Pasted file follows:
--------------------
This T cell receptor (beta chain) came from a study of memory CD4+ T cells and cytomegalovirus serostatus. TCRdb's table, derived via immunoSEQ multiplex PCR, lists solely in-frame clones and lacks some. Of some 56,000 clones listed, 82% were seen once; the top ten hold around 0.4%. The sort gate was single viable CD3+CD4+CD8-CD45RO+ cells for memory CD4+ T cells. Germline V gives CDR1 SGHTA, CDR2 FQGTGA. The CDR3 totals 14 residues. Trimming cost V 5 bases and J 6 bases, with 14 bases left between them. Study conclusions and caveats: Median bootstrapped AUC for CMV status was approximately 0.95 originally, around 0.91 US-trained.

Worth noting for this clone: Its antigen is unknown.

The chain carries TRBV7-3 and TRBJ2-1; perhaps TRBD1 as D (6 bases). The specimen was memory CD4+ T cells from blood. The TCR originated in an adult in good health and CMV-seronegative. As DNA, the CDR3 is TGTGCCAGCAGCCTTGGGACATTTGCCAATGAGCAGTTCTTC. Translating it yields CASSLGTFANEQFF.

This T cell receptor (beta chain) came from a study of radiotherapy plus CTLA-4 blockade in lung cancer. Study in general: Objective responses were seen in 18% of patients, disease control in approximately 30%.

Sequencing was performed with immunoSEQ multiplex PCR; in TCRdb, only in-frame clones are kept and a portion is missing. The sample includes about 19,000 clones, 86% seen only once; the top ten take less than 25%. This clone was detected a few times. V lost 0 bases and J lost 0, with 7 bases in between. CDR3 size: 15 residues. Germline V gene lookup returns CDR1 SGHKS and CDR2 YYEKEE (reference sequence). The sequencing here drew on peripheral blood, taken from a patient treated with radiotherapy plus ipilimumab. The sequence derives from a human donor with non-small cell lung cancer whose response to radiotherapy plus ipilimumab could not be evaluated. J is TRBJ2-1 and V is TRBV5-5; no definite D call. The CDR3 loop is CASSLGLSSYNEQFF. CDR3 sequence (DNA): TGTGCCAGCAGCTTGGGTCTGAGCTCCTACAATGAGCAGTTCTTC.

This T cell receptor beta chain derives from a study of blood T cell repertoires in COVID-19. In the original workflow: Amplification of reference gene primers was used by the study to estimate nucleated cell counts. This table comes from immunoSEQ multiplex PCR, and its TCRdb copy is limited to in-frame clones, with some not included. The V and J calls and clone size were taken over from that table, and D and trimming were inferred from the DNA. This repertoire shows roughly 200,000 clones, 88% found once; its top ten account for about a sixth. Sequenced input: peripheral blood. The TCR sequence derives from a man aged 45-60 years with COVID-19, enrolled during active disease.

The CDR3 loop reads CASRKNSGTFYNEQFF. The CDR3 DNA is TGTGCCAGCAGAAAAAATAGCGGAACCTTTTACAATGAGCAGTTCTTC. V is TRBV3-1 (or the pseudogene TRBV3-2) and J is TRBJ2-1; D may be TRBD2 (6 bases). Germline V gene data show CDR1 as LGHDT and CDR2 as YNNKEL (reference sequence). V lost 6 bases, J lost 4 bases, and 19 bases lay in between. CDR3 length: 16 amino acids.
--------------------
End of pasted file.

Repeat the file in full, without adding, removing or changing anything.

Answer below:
This T cell receptor (beta chain) came from a study of memory CD4+ T cells and cytomegalovirus serostatus. TCRdb's table, derived via immunoSEQ multiplex PCR, lists solely in-frame clones and lacks some. Of some 56,000 clones listed, 82% were seen once; the top ten hold around 0.4%. The sort gate was single viable CD3+CD4+CD8-CD45RO+ cells for memory CD4+ T cells. Germline V gives CDR1 SGHTA, CDR2 FQGTGA. The CDR3 totals 14 residues. Trimming cost V 5 bases and J 6 bases, with 14 bases left between them. Study conclusions and caveats: Median bootstrapped AUC for CMV status was approximately 0.95 originally, around 0.91 US-trained.

Worth noting for this clone: Its antigen is unknown.

The chain carries TRBV7-3 and TRBJ2-1; perhaps TRBD1 as D (6 bases). The specimen was memory CD4+ T cells from blood. The TCR originated in an adult in good health and CMV-seronegative. As DNA, the CDR3 is TGTGCCAGCAGCCTTGGGACATTTGCCAATGAGCAGTTCTTC. Translating it yields CASSLGTFANEQFF.

This T cell receptor (beta chain) came from a study of radiotherapy plus CTLA-4 blockade in lung cancer. Study in general: Objective responses were seen in 18% of patients, disease control in approximately 30%.

Sequencing was performed with immunoSEQ multiplex PCR; in TCRdb, only in-frame clones are kept and a portion is missing. The sample includes about 19,000 clones, 86% seen only once; the top ten take less than 25%. This clone was detected a few times. V lost 0 bases and J lost 0, with 7 bases in between. CDR3 size: 15 residues. Germline V gene lookup returns CDR1 SGHKS and CDR2 YYEKEE (reference sequence). The sequencing here drew on peripheral blood, taken from a patient treated with radiotherapy plus ipilimumab. The sequence derives from a human donor with non-small cell lung cancer whose response to radiotherapy plus ipilimumab could not be evaluated. J is TRBJ2-1 and V is TRBV5-5; no definite D call. The CDR3 loop is CASSLGLSSYNEQFF. CDR3 sequence (DNA): TGTGCCAGCAGCTTGGGTCTGAGCTCCTACAATGAGCAGTTCTTC.

This T cell receptor beta chain derives from a study of blood T cell repertoires in COVID-19. In the original workflow: Amplification of reference gene primers was used by the study to estimate nucleated cell counts. This table comes from immunoSEQ multiplex PCR, and its TCRdb copy is limited to in-frame clones, with some not included. The V and J calls and clone size were taken over from that table, and D and trimming were inferred from the DNA. This repertoire shows roughly 200,000 clones, 88% found once; its top ten account for about a sixth. Sequenced input: peripheral blood. The TCR sequence derives from a man aged 45-60 years with COVID-19, enrolled during active disease.

The CDR3 loop reads CASRKNSGTFYNEQFF. The CDR3 DNA is TGTGCCAGCAGAAAAAATAGCGGAACCTTTTACAATGAGCAGTTCTTC. V is TRBV3-1 (or the pseudogene TRBV3-2) and J is TRBJ2-1; D may be TRBD2 (6 bases). Germline V gene data show CDR1 as LGHDT and CDR2 as YNNKEL (reference sequence). V lost 6 bases, J lost 4 bases, and 19 bases lay in between. CDR3 length: 16 amino acids.